Using PowerSchool, teachers can create a class website, develop their own digital assignments, or curate and integrate other educational materials found online. PowerSchool allows students to view an ongoing calendar of assignments and activity scheduling and due dates. Teachers can also easily send due date reminders and class announcements to students, take attendance, keep an online gradebook, send feedback on assignments to students, and access stats on student engagement. 

Additionally, the platform’s district-wide feature allows administrators to manage their schools in order to keep everyone on the same page. This feature can make it easier for administrators to promote collaboration among teachers as well.

True to its name, PowerSchool is a powerful tool for educators. But it can be tough to learn, and some teachers have reported that it’s tough to reach PowerSchool’s representatives if you need extra support. If you’re looking for an eLearning platform that’s more user-friendly, then you might check out another software instead. 

 

#6: Schoology

Schoology, which was recently purchased by PowerSchool, is designed to facilitate online education that can be personalized for elementary, middle, and high school students. Even though it’s owned by PowerSchool, Schoolology is a completely separate product. This online learning platform enables educators to create interactive assessments, pace learning based on student proficiency, and design activities that allow students a choice in how they learn. 

Schoology also allows incorporation of school districts’ existing student information systems and Google and Microsoft documents. This may be a big draw for districts that want to lessen the burden of transitioning a class to an online format for teachers. The ability to integrate existing documents and info as-is will save time and effort and allow teachers to focus on personalizing their Schoology classrooms to meet the needs of their students. 

Another major perk of Schoology is that it seamlessly integrates content from external sources. From Khan Academy, to Google Apps, to BrainPop, Schoology makes it easy for teachers to supplement course content with relatable educational resources from all over the web. Schoology also makes it easy for entire educational communities--students, teachers, administrators, coaches, and parents--to communicate and collaborate.

Schoology is a great option for teachers who are looking for a user-friendly, all-in-one platform that can integrate with their existing resources. But if you’re already a PowerSchool user, or if you need a more streamlined program, Schoolology might not be for you.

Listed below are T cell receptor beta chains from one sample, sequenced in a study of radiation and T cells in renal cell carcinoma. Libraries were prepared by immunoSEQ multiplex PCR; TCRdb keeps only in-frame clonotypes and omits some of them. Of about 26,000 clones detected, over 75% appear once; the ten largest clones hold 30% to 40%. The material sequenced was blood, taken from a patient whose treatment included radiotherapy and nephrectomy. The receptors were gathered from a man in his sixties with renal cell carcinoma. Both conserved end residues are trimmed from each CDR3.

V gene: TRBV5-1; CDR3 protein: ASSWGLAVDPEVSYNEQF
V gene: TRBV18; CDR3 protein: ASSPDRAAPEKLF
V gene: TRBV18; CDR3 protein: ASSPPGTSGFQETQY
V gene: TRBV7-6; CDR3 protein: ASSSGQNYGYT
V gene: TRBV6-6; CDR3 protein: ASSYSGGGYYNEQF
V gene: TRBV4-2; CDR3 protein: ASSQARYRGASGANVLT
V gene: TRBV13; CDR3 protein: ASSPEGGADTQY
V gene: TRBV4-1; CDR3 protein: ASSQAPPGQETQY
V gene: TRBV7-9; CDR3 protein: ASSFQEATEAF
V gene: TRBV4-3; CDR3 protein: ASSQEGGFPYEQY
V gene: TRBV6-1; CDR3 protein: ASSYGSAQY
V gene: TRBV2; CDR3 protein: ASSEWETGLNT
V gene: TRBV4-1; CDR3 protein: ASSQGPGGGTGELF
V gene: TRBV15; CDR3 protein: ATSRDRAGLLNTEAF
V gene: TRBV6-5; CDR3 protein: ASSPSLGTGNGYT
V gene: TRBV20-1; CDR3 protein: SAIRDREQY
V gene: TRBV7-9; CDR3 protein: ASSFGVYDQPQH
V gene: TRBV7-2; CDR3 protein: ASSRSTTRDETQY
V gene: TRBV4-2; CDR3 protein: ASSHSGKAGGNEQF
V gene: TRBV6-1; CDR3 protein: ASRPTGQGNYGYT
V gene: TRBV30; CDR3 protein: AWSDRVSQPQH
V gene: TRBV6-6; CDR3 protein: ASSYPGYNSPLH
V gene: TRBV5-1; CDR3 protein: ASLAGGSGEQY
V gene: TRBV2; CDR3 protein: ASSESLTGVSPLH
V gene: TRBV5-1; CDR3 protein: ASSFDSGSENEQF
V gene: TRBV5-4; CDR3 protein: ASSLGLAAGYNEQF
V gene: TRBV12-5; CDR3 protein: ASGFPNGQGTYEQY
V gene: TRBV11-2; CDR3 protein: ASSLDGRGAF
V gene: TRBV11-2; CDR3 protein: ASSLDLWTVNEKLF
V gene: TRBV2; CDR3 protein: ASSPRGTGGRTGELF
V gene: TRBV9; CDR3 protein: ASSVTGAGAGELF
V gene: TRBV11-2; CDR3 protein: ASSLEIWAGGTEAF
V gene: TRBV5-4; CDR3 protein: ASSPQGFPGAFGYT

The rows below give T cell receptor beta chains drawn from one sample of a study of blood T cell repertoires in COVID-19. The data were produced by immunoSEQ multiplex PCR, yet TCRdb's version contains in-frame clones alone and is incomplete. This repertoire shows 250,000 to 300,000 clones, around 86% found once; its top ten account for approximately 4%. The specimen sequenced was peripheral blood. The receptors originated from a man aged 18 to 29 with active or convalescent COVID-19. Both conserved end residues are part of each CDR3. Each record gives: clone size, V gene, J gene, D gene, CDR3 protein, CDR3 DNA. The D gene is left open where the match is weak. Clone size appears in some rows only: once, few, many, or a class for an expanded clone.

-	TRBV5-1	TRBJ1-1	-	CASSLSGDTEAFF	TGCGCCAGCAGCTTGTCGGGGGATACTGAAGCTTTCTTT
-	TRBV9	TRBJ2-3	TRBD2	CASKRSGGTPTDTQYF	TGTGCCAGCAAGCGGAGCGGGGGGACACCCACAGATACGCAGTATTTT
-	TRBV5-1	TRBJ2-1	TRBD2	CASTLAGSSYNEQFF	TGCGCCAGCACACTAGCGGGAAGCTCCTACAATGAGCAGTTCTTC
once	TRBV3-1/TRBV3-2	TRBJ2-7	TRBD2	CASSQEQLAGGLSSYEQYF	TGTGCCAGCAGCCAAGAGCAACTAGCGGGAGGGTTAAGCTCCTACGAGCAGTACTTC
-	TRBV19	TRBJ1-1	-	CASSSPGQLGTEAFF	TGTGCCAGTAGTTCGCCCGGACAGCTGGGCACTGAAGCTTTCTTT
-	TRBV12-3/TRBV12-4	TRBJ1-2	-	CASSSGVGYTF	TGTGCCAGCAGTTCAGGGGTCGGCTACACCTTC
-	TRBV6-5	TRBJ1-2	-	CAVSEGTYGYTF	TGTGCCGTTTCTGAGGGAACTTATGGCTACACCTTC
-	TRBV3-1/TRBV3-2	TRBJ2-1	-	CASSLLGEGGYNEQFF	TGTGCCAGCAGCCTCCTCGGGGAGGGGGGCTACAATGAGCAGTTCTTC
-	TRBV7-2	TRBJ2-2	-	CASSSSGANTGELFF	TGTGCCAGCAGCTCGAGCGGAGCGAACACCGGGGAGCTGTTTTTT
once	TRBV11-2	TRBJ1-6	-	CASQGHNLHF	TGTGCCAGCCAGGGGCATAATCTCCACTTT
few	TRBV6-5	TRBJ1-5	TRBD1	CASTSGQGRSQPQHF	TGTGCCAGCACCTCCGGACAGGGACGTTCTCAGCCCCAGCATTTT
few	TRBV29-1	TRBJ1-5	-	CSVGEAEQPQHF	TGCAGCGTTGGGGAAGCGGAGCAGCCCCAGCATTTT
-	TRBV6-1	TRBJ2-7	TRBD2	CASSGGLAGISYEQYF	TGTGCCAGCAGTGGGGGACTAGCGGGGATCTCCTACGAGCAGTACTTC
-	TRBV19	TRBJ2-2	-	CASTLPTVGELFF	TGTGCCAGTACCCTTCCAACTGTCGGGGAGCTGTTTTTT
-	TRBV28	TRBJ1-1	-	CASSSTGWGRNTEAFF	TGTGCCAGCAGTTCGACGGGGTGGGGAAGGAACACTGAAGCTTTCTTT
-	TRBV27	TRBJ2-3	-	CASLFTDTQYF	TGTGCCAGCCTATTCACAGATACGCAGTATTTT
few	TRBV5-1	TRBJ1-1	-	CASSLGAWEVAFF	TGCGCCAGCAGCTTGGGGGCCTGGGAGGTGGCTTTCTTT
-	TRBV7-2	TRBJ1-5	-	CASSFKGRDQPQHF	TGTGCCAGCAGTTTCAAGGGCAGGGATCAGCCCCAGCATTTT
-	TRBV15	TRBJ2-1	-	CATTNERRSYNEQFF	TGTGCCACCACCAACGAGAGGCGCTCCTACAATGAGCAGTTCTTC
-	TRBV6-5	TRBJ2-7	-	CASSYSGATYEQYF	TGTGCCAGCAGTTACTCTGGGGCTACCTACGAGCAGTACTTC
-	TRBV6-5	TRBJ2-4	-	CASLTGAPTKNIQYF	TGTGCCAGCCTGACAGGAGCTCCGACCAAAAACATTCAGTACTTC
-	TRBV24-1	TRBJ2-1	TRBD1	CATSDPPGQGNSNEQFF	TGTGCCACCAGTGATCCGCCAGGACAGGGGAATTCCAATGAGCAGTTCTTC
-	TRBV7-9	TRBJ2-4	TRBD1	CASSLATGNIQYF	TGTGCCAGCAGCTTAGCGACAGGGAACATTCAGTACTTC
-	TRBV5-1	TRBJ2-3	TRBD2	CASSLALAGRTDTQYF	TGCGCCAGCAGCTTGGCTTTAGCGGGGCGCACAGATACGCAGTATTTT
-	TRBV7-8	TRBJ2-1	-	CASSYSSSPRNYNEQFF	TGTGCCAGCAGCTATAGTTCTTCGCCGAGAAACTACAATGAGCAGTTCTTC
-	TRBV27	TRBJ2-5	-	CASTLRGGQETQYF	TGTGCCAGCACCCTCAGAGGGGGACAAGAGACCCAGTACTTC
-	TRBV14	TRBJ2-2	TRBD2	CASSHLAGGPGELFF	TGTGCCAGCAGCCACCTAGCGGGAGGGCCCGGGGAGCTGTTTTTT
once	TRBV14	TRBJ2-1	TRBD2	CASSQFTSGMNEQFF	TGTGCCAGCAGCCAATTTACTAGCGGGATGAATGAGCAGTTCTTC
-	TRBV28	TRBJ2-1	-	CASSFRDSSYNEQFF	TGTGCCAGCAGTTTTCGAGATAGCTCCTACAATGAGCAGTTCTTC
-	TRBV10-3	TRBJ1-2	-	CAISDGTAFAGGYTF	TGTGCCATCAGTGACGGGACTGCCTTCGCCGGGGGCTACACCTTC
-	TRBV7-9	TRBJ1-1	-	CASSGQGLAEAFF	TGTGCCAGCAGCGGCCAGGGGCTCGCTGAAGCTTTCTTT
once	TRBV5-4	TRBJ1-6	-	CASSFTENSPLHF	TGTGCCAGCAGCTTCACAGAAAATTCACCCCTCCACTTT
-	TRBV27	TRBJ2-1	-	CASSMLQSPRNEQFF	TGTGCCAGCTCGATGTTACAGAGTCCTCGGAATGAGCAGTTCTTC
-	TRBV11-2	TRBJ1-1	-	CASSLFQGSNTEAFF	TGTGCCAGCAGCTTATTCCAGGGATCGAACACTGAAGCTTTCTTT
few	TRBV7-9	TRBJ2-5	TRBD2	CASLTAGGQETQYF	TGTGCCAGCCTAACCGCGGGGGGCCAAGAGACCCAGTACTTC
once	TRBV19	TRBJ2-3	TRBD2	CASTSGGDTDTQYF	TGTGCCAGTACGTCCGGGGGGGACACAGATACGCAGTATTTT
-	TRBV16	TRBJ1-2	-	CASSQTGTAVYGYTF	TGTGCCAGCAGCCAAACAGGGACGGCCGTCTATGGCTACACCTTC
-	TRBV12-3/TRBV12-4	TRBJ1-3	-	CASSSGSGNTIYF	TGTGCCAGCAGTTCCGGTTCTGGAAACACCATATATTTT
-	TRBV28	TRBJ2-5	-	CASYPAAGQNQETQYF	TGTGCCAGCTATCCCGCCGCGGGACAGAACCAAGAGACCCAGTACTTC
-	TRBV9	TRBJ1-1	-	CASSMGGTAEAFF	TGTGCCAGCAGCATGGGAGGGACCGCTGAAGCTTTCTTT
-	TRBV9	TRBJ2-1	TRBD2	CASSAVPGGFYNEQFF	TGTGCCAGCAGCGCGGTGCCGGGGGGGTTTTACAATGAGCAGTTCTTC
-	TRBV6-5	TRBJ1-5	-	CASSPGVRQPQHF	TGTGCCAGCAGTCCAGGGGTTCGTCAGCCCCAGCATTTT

#7: Google Classroom

While designed for use across a range of industries, Google Classroom is also a top choice for online learning in K-12 education and on college campuses. Google Classroom integrates the main Google applications--Google Docs, Sheets, Slides, Gmail, and Calendar--into a streamlined platform to manage teacher and student interactions. 

It’s important to know that the main purpose of Google Classroom is to simplify creating, sharing, and grading assignments. Here’s how this works: teachers typically share a code or link with students that invites them to join the Google Classroom. Teachers can then set up a class calendar that populates with assignment information and deadlines that updates immediately for student access. Teachers can create individual folders in Google Drive within the Classroom that are personalized for each student. Students can use these folders to receive and submit assignments and assignment feedback.  

Google Classroom is appealing because of its ease of use and universal device accessibility. Some drawbacks to consider include the lack of support for integration of external files and services and automated quizzes and tests. In other words, Google Classroom is a great fit for streamlining the process of making assignments accessible to students and receiving completed assignments, but this platform may need to be integrated with other online learning systems in order to meet all of a school’s needs. 

 

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4 Steps to Choosing the Best eLearning Platforms

Now that you know a little bit about some of the best eLearning platforms, here are the four steps you can follow to figure out which platform is right for you.

 

Step 1: Set Clear Goals